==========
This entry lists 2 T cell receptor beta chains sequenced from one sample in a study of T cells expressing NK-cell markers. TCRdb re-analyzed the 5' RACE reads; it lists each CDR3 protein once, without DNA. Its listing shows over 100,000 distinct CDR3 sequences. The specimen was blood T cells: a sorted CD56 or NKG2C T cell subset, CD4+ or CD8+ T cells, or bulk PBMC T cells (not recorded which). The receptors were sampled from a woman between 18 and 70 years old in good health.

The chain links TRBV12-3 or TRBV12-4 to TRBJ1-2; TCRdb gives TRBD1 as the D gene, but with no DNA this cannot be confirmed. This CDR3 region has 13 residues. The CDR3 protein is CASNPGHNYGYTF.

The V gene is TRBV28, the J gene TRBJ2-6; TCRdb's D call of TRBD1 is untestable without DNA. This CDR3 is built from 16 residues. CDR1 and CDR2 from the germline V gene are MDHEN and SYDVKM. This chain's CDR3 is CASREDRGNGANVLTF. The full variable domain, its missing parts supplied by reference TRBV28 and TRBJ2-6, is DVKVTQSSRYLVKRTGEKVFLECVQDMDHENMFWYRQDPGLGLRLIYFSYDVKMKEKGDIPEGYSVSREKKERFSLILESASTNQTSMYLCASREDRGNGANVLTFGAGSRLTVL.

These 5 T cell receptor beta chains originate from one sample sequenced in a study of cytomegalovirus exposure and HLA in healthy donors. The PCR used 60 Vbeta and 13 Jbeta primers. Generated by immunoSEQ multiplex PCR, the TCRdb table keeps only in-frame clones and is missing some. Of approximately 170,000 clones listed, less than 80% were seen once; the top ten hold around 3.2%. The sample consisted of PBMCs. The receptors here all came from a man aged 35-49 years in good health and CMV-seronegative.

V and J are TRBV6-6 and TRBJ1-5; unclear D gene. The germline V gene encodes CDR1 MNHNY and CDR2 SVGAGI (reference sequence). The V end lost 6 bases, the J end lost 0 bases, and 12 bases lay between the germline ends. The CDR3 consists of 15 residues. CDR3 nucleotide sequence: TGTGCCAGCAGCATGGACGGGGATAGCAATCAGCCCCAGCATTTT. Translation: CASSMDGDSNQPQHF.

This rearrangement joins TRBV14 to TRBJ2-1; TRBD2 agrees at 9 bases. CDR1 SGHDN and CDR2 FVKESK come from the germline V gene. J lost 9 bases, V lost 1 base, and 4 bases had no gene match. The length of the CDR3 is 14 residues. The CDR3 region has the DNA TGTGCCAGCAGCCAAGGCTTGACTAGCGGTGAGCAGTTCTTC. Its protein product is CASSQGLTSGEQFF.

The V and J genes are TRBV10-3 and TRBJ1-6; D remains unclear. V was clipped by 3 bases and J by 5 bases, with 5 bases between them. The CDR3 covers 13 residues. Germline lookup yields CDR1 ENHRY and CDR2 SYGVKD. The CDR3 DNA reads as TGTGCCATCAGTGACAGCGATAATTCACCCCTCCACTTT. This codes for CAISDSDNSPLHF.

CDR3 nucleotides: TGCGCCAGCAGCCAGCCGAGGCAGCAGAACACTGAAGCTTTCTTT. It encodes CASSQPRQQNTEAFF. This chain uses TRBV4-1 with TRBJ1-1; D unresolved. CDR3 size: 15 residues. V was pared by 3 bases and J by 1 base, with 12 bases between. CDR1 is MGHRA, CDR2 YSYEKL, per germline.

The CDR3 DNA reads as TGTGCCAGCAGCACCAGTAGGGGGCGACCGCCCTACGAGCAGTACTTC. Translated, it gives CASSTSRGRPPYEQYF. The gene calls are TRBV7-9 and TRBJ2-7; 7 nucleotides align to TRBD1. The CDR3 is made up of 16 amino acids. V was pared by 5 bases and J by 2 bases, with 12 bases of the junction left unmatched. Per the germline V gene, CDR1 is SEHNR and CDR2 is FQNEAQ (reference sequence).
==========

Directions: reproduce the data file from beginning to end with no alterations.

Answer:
This entry lists 2 T cell receptor beta chains sequenced from one sample in a study of T cells expressing NK-cell markers. TCRdb re-analyzed the 5' RACE reads; it lists each CDR3 protein once, without DNA. Its listing shows over 100,000 distinct CDR3 sequences. The specimen was blood T cells: a sorted CD56 or NKG2C T cell subset, CD4+ or CD8+ T cells, or bulk PBMC T cells (not recorded which). The receptors were sampled from a woman between 18 and 70 years old in good health.

The chain links TRBV12-3 or TRBV12-4 to TRBJ1-2; TCRdb gives TRBD1 as the D gene, but with no DNA this cannot be confirmed. This CDR3 region has 13 residues. The CDR3 protein is CASNPGHNYGYTF.

The V gene is TRBV28, the J gene TRBJ2-6; TCRdb's D call of TRBD1 is untestable without DNA. This CDR3 is built from 16 residues. CDR1 and CDR2 from the germline V gene are MDHEN and SYDVKM. This chain's CDR3 is CASREDRGNGANVLTF. The full variable domain, its missing parts supplied by reference TRBV28 and TRBJ2-6, is DVKVTQSSRYLVKRTGEKVFLECVQDMDHENMFWYRQDPGLGLRLIYFSYDVKMKEKGDIPEGYSVSREKKERFSLILESASTNQTSMYLCASREDRGNGANVLTFGAGSRLTVL.

These 5 T cell receptor beta chains originate from one sample sequenced in a study of cytomegalovirus exposure and HLA in healthy donors. The PCR used 60 Vbeta and 13 Jbeta primers. Generated by immunoSEQ multiplex PCR, the TCRdb table keeps only in-frame clones and is missing some. Of approximately 170,000 clones listed, less than 80% were seen once; the top ten hold around 3.2%. The sample consisted of PBMCs. The receptors here all came from a man aged 35-49 years in good health and CMV-seronegative.

V and J are TRBV6-6 and TRBJ1-5; unclear D gene. The germline V gene encodes CDR1 MNHNY and CDR2 SVGAGI (reference sequence). The V end lost 6 bases, the J end lost 0 bases, and 12 bases lay between the germline ends. The CDR3 consists of 15 residues. CDR3 nucleotide sequence: TGTGCCAGCAGCATGGACGGGGATAGCAATCAGCCCCAGCATTTT. Translation: CASSMDGDSNQPQHF.

This rearrangement joins TRBV14 to TRBJ2-1; TRBD2 agrees at 9 bases. CDR1 SGHDN and CDR2 FVKESK come from the germline V gene. J lost 9 bases, V lost 1 base, and 4 bases had no gene match. The length of the CDR3 is 14 residues. The CDR3 region has the DNA TGTGCCAGCAGCCAAGGCTTGACTAGCGGTGAGCAGTTCTTC. Its protein product is CASSQGLTSGEQFF.

The V and J genes are TRBV10-3 and TRBJ1-6; D remains unclear. V was clipped by 3 bases and J by 5 bases, with 5 bases between them. The CDR3 covers 13 residues. Germline lookup yields CDR1 ENHRY and CDR2 SYGVKD. The CDR3 DNA reads as TGTGCCATCAGTGACAGCGATAATTCACCCCTCCACTTT. This codes for CAISDSDNSPLHF.

CDR3 nucleotides: TGCGCCAGCAGCCAGCCGAGGCAGCAGAACACTGAAGCTTTCTTT. It encodes CASSQPRQQNTEAFF. This chain uses TRBV4-1 with TRBJ1-1; D unresolved. CDR3 size: 15 residues. V was pared by 3 bases and J by 1 base, with 12 bases between. CDR1 is MGHRA, CDR2 YSYEKL, per germline.

The CDR3 DNA reads as TGTGCCAGCAGCACCAGTAGGGGGCGACCGCCCTACGAGCAGTACTTC. Translated, it gives CASSTSRGRPPYEQYF. The gene calls are TRBV7-9 and TRBJ2-7; 7 nucleotides align to TRBD1. The CDR3 is made up of 16 amino acids. V was pared by 5 bases and J by 2 bases, with 12 bases of the junction left unmatched. Per the germline V gene, CDR1 is SEHNR and CDR2 is FQNEAQ (reference sequence).